Airport runway project going smoothly

Now that asphalt has been removed, crews will be testing the soil cleared to make way for a rebuilt runway at Martha's Vineyard Airport. - Gabrielle Mannino

The Martha’s Vineyard Airport is working in collaboration with Tetra Tech, its environmental consultant, and the Massachusetts Department of Environmental Protection (DEP) to replace its primary runway.

Assistant airport manager Geoff Freeman told The Times runway 06/24, the airport’s 5,504-foot runway, was due for a repaving when it became noncompliant after over two decades of use and seasonal temperatures.

Airport runway replacement usually occurs every 20 years, but several factors, such as wear and tear, Federal Aviation Administration (FAA) funding availability, and state testing have to be taken into account. The M.V. Airport runway was last replaced in 1991.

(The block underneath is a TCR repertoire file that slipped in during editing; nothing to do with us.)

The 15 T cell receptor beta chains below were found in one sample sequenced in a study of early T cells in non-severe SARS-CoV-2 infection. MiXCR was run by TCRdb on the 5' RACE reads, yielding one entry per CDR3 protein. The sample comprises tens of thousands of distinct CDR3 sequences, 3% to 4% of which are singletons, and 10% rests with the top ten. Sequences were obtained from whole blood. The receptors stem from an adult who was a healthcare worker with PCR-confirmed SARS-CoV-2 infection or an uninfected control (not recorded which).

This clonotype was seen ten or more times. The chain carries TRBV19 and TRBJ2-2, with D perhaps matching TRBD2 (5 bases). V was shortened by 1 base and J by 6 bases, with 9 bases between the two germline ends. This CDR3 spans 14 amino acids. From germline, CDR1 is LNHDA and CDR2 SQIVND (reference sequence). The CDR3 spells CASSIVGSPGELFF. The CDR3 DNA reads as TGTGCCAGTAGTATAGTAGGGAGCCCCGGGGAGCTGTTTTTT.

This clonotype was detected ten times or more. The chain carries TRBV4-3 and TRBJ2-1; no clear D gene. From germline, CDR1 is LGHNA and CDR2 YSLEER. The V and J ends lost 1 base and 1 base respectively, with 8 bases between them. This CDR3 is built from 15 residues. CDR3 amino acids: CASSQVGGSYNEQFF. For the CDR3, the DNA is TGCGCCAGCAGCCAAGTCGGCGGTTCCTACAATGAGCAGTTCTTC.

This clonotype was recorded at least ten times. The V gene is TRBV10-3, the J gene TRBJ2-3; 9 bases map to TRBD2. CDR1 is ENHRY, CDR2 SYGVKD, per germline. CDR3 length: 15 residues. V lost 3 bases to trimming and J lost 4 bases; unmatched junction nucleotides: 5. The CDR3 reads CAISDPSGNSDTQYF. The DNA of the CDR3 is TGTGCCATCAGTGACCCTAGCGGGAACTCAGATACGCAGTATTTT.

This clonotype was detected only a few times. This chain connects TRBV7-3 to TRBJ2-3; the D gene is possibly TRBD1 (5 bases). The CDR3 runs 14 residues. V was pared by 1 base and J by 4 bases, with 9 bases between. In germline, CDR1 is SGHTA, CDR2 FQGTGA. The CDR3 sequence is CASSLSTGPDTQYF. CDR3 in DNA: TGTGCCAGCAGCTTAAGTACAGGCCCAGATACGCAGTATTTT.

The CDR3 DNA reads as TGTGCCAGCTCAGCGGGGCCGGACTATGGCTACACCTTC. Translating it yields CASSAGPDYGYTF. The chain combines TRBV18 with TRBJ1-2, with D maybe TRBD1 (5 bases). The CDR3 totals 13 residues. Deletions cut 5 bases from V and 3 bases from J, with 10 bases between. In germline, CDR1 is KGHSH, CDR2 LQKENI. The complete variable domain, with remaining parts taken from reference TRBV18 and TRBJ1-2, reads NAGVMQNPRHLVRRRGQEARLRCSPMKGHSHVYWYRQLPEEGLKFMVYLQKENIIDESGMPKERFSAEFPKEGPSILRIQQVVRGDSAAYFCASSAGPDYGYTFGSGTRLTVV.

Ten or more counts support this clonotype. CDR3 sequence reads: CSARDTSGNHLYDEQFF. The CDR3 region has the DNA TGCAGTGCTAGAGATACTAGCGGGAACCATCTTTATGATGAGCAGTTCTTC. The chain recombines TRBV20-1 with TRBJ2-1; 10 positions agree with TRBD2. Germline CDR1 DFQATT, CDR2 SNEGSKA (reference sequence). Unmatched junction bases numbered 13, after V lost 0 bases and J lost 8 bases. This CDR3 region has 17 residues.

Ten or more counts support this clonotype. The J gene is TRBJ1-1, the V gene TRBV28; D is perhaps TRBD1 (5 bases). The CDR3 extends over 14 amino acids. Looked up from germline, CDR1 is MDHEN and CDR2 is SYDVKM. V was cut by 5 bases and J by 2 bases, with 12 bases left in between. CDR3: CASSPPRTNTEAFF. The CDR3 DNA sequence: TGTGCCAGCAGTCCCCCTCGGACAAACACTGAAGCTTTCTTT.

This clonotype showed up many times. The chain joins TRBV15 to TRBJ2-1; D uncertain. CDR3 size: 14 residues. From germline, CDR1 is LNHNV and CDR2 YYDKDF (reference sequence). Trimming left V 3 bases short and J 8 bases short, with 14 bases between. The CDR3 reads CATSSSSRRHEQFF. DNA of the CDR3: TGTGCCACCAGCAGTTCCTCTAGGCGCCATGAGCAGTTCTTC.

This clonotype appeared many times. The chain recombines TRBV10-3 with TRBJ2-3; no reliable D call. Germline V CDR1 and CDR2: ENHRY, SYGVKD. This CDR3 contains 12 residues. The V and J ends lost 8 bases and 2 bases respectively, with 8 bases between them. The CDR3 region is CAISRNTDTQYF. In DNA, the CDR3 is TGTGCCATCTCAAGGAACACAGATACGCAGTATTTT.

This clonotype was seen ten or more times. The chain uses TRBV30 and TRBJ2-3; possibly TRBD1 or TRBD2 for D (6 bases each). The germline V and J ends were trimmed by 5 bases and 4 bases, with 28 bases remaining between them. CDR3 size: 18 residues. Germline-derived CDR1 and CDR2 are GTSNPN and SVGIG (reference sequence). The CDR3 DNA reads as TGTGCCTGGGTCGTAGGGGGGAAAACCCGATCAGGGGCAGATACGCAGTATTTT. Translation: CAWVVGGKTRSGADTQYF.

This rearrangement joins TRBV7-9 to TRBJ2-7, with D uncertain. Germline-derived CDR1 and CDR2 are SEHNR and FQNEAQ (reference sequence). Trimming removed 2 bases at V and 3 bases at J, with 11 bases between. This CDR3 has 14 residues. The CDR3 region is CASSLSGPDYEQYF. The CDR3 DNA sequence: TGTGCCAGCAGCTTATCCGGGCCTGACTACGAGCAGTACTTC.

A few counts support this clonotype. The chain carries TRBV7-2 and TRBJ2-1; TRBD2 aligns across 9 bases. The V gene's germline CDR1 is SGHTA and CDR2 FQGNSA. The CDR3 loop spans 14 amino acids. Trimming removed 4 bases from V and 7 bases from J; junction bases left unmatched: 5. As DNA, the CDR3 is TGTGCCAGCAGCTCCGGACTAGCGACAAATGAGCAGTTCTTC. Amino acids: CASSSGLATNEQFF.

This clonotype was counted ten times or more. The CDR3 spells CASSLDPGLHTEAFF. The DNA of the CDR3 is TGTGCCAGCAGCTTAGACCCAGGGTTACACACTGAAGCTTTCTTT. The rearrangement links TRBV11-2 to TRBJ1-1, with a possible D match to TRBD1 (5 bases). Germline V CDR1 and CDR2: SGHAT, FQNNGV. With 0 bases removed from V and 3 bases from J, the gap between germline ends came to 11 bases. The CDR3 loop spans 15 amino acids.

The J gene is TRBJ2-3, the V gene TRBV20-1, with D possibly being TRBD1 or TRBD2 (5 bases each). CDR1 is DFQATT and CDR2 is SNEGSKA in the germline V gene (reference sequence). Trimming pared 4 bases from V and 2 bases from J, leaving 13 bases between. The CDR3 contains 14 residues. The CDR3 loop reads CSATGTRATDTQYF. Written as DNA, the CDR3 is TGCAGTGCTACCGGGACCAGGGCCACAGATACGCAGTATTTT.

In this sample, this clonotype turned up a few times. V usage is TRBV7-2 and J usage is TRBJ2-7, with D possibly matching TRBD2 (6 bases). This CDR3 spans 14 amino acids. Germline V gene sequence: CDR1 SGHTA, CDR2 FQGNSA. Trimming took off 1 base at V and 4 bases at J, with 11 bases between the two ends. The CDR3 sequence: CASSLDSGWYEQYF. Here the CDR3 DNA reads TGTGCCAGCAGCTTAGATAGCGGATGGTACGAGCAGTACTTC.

The project is being closely monitored by the airport, the DEP, and Tetra Tech for any possible contamination or environmental impact.

The airport received required approval from the DEP to remove the asphalt and began the project on Jan. 14, with an expected end date of mid-May, once warmer temperatures allow for the new asphalt to be put down.

The asphalt is being removed by Lawrence-Lynch Corp., and stored at one of its sites off Pennsylvania Avenue in Oak Bluffs. Lawrence-Lynch officials did not immediately return a call seeking comment.

Freeman said truck traffic on Barnes Road will significantly decrease Wednesday because asphalt removal is complete. The new stone material that will be smoothed out for the runway is already onsite.

Other parts of the project include digging trenches alongside the runway to put in electrical conduit and placing new ground rods for runway lighting.

The airport received a $10 million grant issued by the U.S. Department of Transportation last year, which covers the majority of the $11.4 million total cost of the project.